By Jim Redden  

Oregon Capital Bureau  

SALEM -- Restaurant and other business organizations say the $55 million promised by Oregon Gov. Kate  Brown for pandemic relief is a good first step, but not nearly enough to prevent widespread closures caused by her temporary "freeze" to slow the spread of COVID-19. 

Brown's two-week statewide freeze on indoor and outdoor dining, indoor exercise and  entertainment activities — and social gatherings of more than six unrelated people — took effect  on Wednesday, Nov. 18. 

It will last for four weeks in Multnomah County and possibly the rest of the Portland region.  

The day before the freeze started, Brown's office announced the federal CARES funds will be  prioritized for businesses in the hospitality industry, those hurt by the freeze order, small  businesses, and those from Black, Native American and other historically disadvantaged communities. It will be distributed by the counties on a population basis.  

“Our iconic main street businesses have sacrificed too much already in this pandemic,” Brown  said.  "Our industry applauds the decision by Gov. Brown to create a $55 million relief fund with an  emphasis on supporting hospitality businesses. The support represents a starting point for much  needed federal action to assist Oregon’s restaurants and hotels in fighting through the  upcoming months," said Jason Brandt, President and CEO of the Oregon Restaurant and  Lodging Association, who had previously called for the Oregon Legislature to create a $75  million relief fund. 

"We were very happy to see Gov. Brown set up this fund and appreciate that she is prioritizing the businesses that have been hardest hit by the new closures," said Sandra McDonough,  President and CEO of Oregon Business & Industry, whose organization opposed the freeze  before it was announced. “We remain very concerned about the devastating impact the closures  will have on small businesses across our state. Many may not survive this latest blow. While this fund won’t offset all of the inevitable business losses, it will help many.”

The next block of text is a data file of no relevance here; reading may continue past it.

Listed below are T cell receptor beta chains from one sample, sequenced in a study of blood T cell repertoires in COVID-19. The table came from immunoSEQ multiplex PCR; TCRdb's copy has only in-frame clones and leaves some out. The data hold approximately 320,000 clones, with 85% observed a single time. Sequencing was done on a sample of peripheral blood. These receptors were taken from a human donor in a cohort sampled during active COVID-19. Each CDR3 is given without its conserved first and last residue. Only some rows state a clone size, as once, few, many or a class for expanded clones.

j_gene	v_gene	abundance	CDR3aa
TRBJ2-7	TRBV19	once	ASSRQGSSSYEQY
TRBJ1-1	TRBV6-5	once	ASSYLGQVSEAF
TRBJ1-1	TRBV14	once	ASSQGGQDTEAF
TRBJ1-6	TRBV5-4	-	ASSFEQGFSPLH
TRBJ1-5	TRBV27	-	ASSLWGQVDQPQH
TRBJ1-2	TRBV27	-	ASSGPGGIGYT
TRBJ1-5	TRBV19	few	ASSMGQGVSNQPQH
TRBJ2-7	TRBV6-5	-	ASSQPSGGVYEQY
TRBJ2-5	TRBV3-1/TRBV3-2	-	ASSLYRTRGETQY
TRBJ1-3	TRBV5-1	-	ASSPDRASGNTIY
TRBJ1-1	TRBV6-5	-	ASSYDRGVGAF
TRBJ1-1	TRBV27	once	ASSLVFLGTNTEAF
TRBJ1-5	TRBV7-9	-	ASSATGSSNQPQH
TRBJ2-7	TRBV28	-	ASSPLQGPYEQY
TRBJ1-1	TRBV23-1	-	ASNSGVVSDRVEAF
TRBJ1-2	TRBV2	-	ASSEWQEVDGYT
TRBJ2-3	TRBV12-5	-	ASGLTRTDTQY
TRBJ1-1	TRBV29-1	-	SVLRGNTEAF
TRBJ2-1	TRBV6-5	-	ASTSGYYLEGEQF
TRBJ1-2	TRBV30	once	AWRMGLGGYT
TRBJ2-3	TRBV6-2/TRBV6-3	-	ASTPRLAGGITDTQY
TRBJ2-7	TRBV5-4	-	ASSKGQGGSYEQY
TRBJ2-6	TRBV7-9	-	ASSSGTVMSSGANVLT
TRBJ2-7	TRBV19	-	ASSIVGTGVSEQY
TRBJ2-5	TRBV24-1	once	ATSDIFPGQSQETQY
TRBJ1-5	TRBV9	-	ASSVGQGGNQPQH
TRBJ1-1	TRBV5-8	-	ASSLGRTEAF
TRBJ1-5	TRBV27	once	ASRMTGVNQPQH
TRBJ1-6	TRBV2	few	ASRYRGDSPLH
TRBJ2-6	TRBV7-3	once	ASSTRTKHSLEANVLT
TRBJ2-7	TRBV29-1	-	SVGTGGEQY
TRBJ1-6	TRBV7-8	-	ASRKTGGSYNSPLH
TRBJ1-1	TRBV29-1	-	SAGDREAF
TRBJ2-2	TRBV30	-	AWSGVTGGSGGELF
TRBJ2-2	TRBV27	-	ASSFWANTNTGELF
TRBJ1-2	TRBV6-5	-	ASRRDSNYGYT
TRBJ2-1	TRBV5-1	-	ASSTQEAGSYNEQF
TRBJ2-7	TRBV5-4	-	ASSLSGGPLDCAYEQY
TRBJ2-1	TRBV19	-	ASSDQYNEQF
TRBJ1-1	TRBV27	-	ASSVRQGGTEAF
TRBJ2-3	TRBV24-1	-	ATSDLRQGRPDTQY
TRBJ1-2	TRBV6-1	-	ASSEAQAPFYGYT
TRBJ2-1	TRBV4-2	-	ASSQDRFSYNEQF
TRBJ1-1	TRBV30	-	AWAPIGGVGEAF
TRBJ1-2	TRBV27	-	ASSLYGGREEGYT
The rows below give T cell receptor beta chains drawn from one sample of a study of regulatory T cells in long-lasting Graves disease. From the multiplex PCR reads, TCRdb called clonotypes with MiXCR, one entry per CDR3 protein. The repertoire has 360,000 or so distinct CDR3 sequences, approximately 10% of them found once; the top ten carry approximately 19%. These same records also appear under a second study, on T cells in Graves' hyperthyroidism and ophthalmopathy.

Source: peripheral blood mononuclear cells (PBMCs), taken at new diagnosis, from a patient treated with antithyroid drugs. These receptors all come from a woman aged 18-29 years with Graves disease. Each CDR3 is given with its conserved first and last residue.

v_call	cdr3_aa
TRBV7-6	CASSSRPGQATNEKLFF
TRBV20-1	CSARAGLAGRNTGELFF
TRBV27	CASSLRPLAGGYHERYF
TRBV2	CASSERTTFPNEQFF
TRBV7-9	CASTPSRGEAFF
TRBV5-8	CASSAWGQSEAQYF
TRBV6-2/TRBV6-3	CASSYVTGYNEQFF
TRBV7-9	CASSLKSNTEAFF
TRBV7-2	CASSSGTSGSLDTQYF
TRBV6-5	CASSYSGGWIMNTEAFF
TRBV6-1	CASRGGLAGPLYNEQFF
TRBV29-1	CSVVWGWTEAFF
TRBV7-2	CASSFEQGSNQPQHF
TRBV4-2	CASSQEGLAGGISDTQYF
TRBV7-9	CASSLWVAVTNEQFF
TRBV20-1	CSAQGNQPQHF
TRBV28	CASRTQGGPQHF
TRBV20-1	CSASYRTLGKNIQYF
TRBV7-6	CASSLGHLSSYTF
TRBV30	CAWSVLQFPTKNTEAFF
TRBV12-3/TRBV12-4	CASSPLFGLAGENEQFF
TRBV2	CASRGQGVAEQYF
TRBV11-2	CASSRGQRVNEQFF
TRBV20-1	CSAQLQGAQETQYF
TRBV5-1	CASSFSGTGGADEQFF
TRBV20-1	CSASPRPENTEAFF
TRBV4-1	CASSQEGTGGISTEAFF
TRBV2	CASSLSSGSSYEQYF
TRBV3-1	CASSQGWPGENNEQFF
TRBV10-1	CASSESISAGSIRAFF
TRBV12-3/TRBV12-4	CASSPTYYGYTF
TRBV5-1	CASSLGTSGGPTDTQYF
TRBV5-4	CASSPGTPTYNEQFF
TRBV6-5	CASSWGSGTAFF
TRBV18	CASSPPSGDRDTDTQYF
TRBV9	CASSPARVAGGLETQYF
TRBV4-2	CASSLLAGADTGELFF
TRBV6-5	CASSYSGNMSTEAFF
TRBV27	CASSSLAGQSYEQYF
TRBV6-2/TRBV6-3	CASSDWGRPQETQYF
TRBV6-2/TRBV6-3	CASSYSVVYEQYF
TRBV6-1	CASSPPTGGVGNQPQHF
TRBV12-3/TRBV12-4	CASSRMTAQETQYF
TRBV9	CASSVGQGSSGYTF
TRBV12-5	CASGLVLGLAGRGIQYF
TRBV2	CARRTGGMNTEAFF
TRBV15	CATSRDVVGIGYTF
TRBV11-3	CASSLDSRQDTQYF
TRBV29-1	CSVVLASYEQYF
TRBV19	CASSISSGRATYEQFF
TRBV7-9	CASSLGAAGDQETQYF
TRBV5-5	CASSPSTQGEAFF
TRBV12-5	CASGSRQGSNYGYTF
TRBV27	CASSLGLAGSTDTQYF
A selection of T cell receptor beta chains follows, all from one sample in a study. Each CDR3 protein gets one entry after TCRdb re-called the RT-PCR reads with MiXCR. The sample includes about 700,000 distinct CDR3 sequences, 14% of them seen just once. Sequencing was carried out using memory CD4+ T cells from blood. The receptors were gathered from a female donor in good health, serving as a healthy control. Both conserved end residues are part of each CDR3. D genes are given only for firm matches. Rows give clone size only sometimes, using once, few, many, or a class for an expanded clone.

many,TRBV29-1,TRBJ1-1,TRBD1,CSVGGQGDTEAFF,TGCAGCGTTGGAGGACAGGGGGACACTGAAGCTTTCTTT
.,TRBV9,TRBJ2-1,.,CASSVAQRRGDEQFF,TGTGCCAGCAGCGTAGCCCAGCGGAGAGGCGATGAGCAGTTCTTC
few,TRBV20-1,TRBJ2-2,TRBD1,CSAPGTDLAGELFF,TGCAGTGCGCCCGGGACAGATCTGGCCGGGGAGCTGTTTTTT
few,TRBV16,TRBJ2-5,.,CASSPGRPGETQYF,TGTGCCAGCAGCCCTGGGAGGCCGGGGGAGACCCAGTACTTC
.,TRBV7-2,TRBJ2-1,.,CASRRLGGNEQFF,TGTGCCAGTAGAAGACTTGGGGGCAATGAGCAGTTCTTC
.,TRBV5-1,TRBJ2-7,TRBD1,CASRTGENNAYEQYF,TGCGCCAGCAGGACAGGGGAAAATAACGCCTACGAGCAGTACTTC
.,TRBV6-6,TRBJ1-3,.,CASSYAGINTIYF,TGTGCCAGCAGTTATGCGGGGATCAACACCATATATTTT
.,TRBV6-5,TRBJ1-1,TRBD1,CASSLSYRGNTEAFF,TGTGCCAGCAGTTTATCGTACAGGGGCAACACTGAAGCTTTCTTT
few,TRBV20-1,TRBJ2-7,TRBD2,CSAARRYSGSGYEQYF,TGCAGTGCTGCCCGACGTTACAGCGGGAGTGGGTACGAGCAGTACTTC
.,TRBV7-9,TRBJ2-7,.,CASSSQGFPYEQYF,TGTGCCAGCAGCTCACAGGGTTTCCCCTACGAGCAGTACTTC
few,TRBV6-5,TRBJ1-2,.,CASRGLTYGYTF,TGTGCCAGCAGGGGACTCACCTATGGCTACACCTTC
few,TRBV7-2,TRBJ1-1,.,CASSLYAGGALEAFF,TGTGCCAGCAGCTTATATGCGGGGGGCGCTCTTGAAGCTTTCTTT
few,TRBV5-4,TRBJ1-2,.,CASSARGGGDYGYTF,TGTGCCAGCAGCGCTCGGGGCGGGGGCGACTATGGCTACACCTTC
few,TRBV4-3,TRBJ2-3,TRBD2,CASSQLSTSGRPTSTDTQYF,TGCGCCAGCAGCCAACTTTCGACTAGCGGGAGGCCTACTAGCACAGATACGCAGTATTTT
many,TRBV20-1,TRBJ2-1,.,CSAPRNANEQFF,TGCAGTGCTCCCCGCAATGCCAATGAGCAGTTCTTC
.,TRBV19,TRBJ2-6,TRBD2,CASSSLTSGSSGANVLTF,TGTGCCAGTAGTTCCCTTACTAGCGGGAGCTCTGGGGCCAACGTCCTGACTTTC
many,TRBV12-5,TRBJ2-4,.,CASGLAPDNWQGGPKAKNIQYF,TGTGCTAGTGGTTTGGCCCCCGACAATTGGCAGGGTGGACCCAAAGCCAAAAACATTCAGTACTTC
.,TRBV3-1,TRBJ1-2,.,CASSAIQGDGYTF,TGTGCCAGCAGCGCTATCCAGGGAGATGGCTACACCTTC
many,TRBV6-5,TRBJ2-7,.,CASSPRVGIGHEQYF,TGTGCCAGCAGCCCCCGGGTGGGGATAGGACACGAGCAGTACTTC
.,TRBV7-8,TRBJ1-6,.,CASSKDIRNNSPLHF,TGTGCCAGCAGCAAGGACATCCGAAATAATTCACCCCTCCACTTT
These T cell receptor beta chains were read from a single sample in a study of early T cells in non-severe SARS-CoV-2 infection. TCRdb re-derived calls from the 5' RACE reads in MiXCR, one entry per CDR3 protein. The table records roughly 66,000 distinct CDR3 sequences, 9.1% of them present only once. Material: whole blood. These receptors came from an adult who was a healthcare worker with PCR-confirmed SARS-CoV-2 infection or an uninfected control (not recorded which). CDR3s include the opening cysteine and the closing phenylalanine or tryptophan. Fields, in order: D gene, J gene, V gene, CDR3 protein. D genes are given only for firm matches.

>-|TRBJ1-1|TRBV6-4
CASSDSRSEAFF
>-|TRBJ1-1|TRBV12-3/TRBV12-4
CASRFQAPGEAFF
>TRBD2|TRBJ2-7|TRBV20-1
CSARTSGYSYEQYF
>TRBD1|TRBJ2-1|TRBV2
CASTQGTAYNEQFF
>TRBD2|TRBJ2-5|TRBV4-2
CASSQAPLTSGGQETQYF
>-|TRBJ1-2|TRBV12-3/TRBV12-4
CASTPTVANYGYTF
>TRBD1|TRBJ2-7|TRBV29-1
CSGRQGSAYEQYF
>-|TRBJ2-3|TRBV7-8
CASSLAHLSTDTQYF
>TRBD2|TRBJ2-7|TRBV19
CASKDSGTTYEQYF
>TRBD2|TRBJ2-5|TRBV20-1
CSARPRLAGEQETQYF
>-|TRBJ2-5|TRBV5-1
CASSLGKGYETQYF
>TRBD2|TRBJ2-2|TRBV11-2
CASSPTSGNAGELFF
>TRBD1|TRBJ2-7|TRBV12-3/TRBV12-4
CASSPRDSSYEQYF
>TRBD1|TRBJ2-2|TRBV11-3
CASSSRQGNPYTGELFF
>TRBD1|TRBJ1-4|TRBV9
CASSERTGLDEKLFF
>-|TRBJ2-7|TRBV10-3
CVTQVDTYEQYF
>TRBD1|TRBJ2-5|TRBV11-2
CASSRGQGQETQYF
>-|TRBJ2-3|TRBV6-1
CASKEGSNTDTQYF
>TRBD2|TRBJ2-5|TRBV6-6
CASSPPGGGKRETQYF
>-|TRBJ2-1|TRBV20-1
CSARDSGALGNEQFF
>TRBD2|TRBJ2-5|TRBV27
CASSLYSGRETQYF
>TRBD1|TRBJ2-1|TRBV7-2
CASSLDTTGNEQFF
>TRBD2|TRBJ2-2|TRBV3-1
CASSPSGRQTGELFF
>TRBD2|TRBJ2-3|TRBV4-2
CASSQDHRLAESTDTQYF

"It's a start,” said Katy Connors, chair of the Independent Restaurant Alliance of Oregon, “but it will not go a long way with all the debt that's already been created by the crisis and the  shutdown that are occurring," 

The alliance is pushing for a special session of the Oregon Legislature in December to provide more relief and to legalize the sale of cocktails to-go.  

On Wednesday, Speaker of the House Tina Kotek also called for a December special session of  the Legislature.  Connors also said Brown's ban on outdoor dining is especially unfortunate because many restaurant and bar owned recently have spent tens of thousands of dollars on tents, heaters and  other equipment to cope with the wet weather. She noted that Washington Gov. Jay Inslee  allowed outdoor dining to continue when he banned indoor dining earlier this week. 

Brandt, McDonough and Connors all said that health experts agree that people not taking  precautions at social gatherings are causing COVID-19 cases to spike in Oregon, not  restaurants and bars.  

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